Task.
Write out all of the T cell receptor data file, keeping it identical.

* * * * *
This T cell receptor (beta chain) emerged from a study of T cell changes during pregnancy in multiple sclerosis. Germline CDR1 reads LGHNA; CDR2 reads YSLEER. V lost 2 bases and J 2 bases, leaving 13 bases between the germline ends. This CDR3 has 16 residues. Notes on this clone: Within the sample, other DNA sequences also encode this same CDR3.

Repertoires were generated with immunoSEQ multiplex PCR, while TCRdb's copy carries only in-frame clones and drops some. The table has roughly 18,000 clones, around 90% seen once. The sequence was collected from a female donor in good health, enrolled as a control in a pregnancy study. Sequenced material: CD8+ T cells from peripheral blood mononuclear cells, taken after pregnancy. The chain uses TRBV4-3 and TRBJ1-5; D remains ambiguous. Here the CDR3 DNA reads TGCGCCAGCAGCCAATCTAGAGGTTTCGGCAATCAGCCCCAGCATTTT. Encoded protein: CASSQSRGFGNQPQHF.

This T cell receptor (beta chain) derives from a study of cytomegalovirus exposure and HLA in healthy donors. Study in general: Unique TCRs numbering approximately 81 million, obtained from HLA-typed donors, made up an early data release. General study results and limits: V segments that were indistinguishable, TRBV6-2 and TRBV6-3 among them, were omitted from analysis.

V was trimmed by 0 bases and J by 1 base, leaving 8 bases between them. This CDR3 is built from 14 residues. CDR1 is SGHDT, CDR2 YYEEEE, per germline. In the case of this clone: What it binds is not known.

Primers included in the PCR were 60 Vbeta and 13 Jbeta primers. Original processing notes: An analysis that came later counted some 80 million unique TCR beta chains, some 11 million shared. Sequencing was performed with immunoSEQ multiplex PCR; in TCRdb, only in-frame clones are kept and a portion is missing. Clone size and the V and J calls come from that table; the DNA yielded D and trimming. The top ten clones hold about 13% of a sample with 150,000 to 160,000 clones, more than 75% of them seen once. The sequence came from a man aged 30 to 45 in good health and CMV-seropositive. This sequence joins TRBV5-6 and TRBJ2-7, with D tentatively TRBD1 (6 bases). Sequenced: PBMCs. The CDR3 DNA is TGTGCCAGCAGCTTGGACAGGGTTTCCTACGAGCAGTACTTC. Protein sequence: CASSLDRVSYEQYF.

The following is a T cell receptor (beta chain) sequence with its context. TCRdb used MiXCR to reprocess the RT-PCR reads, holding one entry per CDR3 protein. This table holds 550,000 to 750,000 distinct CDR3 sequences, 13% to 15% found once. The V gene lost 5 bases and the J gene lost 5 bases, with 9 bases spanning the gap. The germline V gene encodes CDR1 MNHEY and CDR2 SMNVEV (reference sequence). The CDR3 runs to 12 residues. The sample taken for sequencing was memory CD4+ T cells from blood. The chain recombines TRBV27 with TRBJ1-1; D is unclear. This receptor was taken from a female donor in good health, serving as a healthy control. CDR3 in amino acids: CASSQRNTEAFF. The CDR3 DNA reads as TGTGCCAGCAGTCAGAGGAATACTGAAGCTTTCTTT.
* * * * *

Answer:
This T cell receptor (beta chain) emerged from a study of T cell changes during pregnancy in multiple sclerosis. Germline CDR1 reads LGHNA; CDR2 reads YSLEER. V lost 2 bases and J 2 bases, leaving 13 bases between the germline ends. This CDR3 has 16 residues. Notes on this clone: Within the sample, other DNA sequences also encode this same CDR3.

Repertoires were generated with immunoSEQ multiplex PCR, while TCRdb's copy carries only in-frame clones and drops some. The table has roughly 18,000 clones, around 90% seen once. The sequence was collected from a female donor in good health, enrolled as a control in a pregnancy study. Sequenced material: CD8+ T cells from peripheral blood mononuclear cells, taken after pregnancy. The chain uses TRBV4-3 and TRBJ1-5; D remains ambiguous. Here the CDR3 DNA reads TGCGCCAGCAGCCAATCTAGAGGTTTCGGCAATCAGCCCCAGCATTTT. Encoded protein: CASSQSRGFGNQPQHF.

This T cell receptor (beta chain) derives from a study of cytomegalovirus exposure and HLA in healthy donors. Study in general: Unique TCRs numbering approximately 81 million, obtained from HLA-typed donors, made up an early data release. General study results and limits: V segments that were indistinguishable, TRBV6-2 and TRBV6-3 among them, were omitted from analysis.

V was trimmed by 0 bases and J by 1 base, leaving 8 bases between them. This CDR3 is built from 14 residues. CDR1 is SGHDT, CDR2 YYEEEE, per germline. In the case of this clone: What it binds is not known.

Primers included in the PCR were 60 Vbeta and 13 Jbeta primers. Original processing notes: An analysis that came later counted some 80 million unique TCR beta chains, some 11 million shared. Sequencing was performed with immunoSEQ multiplex PCR; in TCRdb, only in-frame clones are kept and a portion is missing. Clone size and the V and J calls come from that table; the DNA yielded D and trimming. The top ten clones hold about 13% of a sample with 150,000 to 160,000 clones, more than 75% of them seen once. The sequence came from a man aged 30 to 45 in good health and CMV-seropositive. This sequence joins TRBV5-6 and TRBJ2-7, with D tentatively TRBD1 (6 bases). Sequenced: PBMCs. The CDR3 DNA is TGTGCCAGCAGCTTGGACAGGGTTTCCTACGAGCAGTACTTC. Protein sequence: CASSLDRVSYEQYF.

The following is a T cell receptor (beta chain) sequence with its context. TCRdb used MiXCR to reprocess the RT-PCR reads, holding one entry per CDR3 protein. This table holds 550,000 to 750,000 distinct CDR3 sequences, 13% to 15% found once. The V gene lost 5 bases and the J gene lost 5 bases, with 9 bases spanning the gap. The germline V gene encodes CDR1 MNHEY and CDR2 SMNVEV (reference sequence). The CDR3 runs to 12 residues. The sample taken for sequencing was memory CD4+ T cells from blood. The chain recombines TRBV27 with TRBJ1-1; D is unclear. This receptor was taken from a female donor in good health, serving as a healthy control. CDR3 in amino acids: CASSQRNTEAFF. The CDR3 DNA reads as TGTGCCAGCAGTCAGAGGAATACTGAAGCTTTCTTT.